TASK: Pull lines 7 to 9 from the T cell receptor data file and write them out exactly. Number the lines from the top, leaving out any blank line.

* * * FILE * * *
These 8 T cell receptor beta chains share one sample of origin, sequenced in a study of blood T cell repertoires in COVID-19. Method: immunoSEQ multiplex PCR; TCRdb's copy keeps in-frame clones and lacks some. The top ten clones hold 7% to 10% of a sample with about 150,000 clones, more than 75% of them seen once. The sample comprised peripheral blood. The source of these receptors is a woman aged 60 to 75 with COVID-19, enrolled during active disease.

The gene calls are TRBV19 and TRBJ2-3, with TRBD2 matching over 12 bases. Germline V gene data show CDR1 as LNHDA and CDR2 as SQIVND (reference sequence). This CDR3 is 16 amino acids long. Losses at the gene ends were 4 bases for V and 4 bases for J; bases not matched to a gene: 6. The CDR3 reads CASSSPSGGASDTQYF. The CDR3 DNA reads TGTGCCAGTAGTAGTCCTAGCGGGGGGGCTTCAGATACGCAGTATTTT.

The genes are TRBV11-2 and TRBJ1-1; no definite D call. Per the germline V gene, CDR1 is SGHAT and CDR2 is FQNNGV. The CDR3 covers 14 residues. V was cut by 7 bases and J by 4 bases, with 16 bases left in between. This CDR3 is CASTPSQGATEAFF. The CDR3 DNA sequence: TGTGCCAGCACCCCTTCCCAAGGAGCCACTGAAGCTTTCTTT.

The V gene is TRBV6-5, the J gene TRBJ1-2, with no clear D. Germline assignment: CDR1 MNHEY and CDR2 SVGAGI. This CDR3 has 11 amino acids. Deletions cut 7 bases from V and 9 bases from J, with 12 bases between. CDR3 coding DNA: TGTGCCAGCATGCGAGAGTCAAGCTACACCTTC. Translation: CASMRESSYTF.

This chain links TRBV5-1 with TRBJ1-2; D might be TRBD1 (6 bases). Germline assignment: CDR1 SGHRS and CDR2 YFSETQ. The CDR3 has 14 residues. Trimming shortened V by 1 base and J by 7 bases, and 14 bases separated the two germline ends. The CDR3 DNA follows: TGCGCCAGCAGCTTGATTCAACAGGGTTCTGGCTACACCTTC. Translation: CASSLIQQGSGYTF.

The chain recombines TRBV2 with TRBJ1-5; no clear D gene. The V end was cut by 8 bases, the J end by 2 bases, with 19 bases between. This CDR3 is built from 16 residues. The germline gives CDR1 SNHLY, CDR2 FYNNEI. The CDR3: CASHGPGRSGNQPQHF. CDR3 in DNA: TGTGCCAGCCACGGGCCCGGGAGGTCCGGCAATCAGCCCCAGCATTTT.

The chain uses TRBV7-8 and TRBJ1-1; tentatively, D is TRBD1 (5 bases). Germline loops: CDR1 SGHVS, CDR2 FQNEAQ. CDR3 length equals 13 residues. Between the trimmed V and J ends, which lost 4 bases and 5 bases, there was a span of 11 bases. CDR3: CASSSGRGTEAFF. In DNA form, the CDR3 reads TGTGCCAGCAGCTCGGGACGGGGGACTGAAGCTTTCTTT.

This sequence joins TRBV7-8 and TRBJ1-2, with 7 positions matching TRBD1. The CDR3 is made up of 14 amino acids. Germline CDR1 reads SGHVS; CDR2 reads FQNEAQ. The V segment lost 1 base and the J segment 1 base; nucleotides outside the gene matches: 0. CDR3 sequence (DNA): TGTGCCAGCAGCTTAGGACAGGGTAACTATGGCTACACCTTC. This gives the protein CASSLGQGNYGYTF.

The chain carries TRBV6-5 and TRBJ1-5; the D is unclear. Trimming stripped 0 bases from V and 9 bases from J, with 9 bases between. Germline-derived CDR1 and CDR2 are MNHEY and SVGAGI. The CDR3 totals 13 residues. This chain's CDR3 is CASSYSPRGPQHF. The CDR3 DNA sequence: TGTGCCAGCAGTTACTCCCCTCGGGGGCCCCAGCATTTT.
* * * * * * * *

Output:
The chain uses TRBV7-8 and TRBJ1-1; tentatively, D is TRBD1 (5 bases). Germline loops: CDR1 SGHVS, CDR2 FQNEAQ. CDR3 length equals 13 residues. Between the trimmed V and J ends, which lost 4 bases and 5 bases, there was a span of 11 bases. CDR3: CASSSGRGTEAFF. In DNA form, the CDR3 reads TGTGCCAGCAGCTCGGGACGGGGGACTGAAGCTTTCTTT.

This sequence joins TRBV7-8 and TRBJ1-2, with 7 positions matching TRBD1. The CDR3 is made up of 14 amino acids. Germline CDR1 reads SGHVS; CDR2 reads FQNEAQ. The V segment lost 1 base and the J segment 1 base; nucleotides outside the gene matches: 0. CDR3 sequence (DNA): TGTGCCAGCAGCTTAGGACAGGGTAACTATGGCTACACCTTC. This gives the protein CASSLGQGNYGYTF.

The chain carries TRBV6-5 and TRBJ1-5; the D is unclear. Trimming stripped 0 bases from V and 9 bases from J, with 9 bases between. Germline-derived CDR1 and CDR2 are MNHEY and SVGAGI. The CDR3 totals 13 residues. This chain's CDR3 is CASSYSPRGPQHF. The CDR3 DNA sequence: TGTGCCAGCAGTTACTCCCCTCGGGGGCCCCAGCATTTT.